US petroleum production, consumption and net imports – after surging dramatically from 1950 to the early 21st century, US energy imports have declined dramatically since the mid 2000ds as a result of the fracking boom. This is inter alia beginning to affect global dollar liquidity.


From a Gold-Based Monetary System to the Petrodollar System

Former U.S. Senator Ron Paul explains that “understanding the Petrodollar system and the forces affecting it, is the best way to predict when the U.S. Dollar will collapse. The origins of the petrodollar system go back to the Bretton Woods system, the 1944 post-war agreement, which made the U.S. Dollar the sole reserve currency.



Bretton Woods monetary conference at the Mt. Washington Hotel in July 1944


From then on, only the U.S. Dollar would be convertible into gold at a fixed rate of USD 35 per ounce. This also meant that only the U.S. was able to change the price of gold and, in turn, it committed to maintaining the value of the Dollar by buying and selling unlimited quantities of gold, at the agreed upon rate of USD 35 per ounce.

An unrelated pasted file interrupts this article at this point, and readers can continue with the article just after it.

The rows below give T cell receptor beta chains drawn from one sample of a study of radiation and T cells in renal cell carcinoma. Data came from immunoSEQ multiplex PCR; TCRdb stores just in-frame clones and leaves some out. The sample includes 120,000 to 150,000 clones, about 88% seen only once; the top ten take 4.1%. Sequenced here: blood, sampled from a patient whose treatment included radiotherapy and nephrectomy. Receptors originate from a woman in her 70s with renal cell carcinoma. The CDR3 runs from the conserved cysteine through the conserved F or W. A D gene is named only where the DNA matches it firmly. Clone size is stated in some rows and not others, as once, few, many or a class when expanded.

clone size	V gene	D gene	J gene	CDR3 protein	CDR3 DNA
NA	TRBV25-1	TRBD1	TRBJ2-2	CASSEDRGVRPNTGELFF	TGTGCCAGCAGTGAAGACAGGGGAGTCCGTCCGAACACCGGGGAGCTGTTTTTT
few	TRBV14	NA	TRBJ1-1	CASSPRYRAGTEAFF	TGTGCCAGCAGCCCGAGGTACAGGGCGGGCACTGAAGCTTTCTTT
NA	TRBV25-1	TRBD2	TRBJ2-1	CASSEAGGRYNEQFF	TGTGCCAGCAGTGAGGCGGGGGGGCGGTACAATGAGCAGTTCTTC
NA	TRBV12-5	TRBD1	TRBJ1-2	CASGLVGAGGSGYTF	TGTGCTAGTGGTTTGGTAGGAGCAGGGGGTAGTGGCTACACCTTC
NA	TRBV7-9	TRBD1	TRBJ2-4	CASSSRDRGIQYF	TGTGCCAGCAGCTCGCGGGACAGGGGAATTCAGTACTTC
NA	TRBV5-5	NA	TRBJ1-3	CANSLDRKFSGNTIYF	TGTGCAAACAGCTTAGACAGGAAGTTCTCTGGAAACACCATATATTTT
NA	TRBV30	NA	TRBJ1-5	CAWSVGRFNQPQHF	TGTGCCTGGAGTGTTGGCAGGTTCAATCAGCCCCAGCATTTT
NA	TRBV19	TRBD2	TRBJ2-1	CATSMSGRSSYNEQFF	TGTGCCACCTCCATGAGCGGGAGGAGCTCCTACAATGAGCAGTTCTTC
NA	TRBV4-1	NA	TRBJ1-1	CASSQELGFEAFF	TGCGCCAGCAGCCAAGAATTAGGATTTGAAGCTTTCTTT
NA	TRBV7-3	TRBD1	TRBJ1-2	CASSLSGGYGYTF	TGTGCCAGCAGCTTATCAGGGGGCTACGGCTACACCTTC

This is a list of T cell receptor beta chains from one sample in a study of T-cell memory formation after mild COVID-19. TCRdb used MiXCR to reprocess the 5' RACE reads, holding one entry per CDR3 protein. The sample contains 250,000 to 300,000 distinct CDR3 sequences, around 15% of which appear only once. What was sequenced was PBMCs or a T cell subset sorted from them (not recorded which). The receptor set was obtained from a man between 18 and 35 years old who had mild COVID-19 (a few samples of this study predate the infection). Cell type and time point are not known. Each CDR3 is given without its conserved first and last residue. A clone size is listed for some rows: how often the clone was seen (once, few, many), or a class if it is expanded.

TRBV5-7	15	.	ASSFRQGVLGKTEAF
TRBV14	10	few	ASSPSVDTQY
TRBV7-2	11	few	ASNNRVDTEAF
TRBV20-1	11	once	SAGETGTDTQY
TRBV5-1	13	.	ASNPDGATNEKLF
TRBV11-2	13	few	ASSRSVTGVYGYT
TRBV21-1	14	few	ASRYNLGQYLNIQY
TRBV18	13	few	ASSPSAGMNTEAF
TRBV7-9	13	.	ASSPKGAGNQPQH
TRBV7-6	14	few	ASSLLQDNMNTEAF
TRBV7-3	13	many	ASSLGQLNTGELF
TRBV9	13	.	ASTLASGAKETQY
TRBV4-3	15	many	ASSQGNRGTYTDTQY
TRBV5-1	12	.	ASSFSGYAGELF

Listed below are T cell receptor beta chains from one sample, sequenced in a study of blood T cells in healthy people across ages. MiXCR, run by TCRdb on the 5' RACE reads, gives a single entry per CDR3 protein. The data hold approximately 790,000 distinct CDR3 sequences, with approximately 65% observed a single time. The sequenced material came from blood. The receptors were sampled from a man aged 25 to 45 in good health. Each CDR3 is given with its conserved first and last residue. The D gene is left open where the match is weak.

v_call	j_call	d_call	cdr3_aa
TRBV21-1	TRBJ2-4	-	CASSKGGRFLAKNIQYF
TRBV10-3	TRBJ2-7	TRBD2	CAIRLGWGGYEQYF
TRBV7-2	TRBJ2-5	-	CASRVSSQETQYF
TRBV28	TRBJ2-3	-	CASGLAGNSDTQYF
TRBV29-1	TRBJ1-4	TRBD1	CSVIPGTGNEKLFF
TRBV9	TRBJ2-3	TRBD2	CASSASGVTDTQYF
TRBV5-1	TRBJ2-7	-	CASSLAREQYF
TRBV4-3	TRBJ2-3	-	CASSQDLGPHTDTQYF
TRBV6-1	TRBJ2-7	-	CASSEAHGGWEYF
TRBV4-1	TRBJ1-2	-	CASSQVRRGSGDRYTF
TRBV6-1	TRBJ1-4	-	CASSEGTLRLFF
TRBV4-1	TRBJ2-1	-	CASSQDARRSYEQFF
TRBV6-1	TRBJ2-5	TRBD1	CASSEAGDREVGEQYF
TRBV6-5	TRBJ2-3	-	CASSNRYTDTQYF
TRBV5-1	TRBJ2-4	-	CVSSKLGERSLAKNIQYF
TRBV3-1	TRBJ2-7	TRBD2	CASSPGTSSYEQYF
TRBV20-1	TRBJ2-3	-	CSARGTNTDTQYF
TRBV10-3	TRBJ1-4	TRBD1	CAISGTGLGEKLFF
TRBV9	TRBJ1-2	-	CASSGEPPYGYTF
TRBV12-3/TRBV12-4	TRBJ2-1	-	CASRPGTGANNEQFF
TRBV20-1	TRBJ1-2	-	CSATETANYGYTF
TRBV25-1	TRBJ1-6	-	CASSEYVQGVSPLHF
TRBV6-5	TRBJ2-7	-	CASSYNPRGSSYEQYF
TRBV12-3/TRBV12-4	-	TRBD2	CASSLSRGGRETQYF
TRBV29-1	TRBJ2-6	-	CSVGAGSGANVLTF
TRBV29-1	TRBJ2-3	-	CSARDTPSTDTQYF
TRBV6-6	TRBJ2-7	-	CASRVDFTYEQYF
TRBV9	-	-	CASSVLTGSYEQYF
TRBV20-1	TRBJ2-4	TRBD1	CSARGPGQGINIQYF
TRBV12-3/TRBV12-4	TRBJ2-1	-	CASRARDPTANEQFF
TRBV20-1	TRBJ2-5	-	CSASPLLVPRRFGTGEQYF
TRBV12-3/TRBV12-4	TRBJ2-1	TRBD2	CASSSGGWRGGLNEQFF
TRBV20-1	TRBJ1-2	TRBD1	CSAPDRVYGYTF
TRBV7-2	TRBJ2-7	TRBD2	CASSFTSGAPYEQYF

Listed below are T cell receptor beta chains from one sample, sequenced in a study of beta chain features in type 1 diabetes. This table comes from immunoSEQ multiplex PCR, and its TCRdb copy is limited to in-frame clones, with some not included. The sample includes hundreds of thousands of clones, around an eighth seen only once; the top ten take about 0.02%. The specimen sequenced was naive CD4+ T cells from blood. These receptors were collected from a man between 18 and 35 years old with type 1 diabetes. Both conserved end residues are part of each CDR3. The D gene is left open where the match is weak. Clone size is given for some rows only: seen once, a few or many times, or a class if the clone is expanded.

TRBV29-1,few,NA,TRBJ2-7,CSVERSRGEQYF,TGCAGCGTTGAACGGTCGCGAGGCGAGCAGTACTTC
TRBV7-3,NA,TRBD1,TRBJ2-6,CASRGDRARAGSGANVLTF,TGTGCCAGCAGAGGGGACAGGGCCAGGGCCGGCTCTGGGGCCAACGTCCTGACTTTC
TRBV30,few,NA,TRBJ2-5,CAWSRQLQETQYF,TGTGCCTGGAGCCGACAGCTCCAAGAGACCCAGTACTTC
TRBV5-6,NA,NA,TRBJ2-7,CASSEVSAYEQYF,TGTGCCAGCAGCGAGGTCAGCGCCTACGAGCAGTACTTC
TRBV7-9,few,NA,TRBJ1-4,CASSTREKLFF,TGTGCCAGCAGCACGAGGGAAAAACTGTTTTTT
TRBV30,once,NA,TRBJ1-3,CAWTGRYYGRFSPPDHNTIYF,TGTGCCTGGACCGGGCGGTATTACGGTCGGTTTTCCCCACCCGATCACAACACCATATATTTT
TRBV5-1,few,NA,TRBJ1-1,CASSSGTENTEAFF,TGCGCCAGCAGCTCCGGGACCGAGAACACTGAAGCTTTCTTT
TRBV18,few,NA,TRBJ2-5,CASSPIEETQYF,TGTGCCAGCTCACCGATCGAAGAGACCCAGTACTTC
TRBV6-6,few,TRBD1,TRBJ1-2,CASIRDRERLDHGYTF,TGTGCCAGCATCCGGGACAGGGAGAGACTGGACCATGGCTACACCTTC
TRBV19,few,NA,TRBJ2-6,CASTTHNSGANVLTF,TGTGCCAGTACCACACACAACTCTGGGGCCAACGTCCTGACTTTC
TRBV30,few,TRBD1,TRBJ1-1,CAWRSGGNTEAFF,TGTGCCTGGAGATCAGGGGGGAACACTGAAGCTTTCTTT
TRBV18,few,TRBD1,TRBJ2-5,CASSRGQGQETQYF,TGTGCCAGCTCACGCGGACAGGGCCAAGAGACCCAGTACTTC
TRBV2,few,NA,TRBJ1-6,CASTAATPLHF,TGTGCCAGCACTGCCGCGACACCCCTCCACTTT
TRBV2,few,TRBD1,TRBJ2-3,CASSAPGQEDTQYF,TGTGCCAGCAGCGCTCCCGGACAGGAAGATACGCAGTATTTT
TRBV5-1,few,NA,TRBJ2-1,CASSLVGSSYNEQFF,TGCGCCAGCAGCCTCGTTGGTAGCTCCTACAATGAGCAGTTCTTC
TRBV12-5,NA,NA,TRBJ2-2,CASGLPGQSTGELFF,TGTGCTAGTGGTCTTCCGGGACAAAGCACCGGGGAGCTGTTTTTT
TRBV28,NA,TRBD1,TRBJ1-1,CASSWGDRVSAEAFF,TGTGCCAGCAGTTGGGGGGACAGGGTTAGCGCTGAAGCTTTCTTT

In 1945, the U.S. Treasury held 17,848 metric tons of fine gold, which at the time represented around 63% of official global gold reserves. The gold-backed Dollar offered the world a reliable and stable reserve currency. However, cracks in the Bretton Woods system began to emerge, as US export surpluses began to drop after 1960.

The Kennedy and Johnson administrations were rather big on money printing, be it to finance the space race, or to spend on domestic social programs. A significant burden on the U.S. budget were also the wars fought in Korea and Vietnam, which had to be paid for by resorting to the usual war funding mechanisms, i.e. by borrowing money.

Thus, the country began to live on credit and banks worldwide were  flooded with US dollars. These dollars represented gold claims on the United States though. In 1971, the US “temporarily” suspended convertibility of the Dollar into gold, and announced that the dollar would be devalued to USD 38.00 per ounce.



Richard Milhouse Nixon. Here is a link to a video of his announcement of the US gold default in 1971. It is a classical example of how governments are routinely telling bald-faced lies when imposing steps to combat “economic emergencies” they themselves have caused. These steps invariably mean that someone’s wealth is stolen or diminished in favor of the State.